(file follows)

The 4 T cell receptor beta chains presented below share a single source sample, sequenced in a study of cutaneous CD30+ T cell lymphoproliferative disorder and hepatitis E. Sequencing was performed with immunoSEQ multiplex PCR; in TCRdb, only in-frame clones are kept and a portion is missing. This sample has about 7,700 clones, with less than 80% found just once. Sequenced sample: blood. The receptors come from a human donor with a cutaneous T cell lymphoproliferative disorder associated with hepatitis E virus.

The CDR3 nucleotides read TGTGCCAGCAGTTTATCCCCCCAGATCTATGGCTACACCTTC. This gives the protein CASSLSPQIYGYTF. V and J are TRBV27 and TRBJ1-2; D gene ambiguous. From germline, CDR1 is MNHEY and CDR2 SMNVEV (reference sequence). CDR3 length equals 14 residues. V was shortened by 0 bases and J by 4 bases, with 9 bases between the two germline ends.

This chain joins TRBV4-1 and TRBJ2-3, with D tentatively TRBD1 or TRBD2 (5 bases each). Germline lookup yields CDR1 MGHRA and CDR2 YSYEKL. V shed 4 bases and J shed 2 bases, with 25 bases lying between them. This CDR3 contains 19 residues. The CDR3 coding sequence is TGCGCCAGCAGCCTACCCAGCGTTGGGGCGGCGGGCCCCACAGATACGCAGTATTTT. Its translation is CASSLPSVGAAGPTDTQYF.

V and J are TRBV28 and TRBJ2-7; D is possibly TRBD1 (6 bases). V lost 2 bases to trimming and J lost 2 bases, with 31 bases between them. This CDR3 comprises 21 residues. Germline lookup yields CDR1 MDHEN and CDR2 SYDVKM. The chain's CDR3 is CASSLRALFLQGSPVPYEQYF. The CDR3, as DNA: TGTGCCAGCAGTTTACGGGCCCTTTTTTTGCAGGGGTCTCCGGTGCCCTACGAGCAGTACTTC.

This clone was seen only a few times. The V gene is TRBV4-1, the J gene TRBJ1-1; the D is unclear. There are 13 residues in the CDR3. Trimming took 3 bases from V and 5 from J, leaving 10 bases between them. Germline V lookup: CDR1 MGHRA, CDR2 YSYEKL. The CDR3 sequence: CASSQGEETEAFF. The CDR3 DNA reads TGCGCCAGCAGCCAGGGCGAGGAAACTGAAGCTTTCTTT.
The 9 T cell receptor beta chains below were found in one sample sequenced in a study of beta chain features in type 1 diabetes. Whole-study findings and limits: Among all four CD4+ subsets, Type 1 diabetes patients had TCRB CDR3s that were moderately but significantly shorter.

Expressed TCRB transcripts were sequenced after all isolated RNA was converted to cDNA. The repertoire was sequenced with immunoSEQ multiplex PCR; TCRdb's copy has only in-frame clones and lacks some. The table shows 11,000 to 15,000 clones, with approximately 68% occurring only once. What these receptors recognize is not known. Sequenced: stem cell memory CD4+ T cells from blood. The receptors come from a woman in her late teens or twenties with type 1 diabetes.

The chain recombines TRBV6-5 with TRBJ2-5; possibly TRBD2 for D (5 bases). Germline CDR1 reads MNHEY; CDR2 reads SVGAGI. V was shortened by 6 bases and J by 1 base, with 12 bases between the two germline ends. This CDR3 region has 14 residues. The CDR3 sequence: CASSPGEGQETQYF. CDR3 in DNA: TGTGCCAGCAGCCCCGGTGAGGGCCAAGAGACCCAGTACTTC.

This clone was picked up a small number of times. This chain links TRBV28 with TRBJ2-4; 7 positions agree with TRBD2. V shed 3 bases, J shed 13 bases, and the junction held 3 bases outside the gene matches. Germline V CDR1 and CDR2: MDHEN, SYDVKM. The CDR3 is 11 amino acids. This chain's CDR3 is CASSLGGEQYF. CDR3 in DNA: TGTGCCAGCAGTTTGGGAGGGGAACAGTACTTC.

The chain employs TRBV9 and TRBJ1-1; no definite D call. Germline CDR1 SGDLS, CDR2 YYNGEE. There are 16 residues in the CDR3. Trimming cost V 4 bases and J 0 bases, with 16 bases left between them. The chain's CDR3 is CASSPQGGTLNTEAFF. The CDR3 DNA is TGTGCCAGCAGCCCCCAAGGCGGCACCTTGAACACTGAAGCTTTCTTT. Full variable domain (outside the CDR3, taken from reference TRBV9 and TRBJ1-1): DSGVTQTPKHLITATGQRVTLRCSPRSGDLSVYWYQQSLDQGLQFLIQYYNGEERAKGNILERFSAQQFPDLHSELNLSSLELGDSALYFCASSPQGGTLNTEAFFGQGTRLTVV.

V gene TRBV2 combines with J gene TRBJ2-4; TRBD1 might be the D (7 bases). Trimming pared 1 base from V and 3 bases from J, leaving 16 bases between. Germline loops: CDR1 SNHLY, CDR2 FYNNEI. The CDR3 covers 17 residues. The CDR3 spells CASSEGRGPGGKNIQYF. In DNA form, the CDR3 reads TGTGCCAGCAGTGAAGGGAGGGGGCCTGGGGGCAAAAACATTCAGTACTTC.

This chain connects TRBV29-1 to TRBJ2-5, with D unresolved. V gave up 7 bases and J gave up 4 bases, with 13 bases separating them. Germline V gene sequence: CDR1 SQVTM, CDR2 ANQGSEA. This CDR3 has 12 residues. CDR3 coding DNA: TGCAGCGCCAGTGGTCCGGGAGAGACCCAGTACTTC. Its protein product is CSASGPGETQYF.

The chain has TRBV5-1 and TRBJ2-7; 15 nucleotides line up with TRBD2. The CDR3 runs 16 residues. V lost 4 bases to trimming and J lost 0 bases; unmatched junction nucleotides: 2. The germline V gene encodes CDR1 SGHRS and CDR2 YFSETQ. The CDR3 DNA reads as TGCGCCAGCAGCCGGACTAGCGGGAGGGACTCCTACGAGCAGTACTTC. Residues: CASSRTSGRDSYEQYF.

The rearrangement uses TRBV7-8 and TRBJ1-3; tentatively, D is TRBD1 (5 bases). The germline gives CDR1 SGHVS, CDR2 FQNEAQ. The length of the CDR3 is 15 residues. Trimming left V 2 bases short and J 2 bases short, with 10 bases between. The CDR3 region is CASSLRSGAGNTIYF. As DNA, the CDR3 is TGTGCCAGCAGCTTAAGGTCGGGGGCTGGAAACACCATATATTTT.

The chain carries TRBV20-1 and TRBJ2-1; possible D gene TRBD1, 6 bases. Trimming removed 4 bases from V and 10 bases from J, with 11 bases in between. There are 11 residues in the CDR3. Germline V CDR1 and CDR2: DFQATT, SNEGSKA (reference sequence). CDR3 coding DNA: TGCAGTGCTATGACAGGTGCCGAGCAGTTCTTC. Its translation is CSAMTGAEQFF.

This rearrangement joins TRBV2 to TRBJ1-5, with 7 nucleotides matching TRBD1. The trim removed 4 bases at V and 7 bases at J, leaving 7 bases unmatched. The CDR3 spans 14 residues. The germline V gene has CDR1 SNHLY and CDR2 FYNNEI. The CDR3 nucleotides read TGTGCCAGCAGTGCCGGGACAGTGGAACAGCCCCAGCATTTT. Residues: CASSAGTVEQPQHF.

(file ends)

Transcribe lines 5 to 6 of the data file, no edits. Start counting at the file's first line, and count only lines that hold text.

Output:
This clone was seen only a few times. The V gene is TRBV4-1, the J gene TRBJ1-1; the D is unclear. There are 13 residues in the CDR3. Trimming took 3 bases from V and 5 from J, leaving 10 bases between them. Germline V lookup: CDR1 MGHRA, CDR2 YSYEKL. The CDR3 sequence: CASSQGEETEAFF. The CDR3 DNA reads TGCGCCAGCAGCCAGGGCGAGGAAACTGAAGCTTTCTTT.
The 9 T cell receptor beta chains below were found in one sample sequenced in a study of beta chain features in type 1 diabetes. Whole-study findings and limits: Among all four CD4+ subsets, Type 1 diabetes patients had TCRB CDR3s that were moderately but significantly shorter.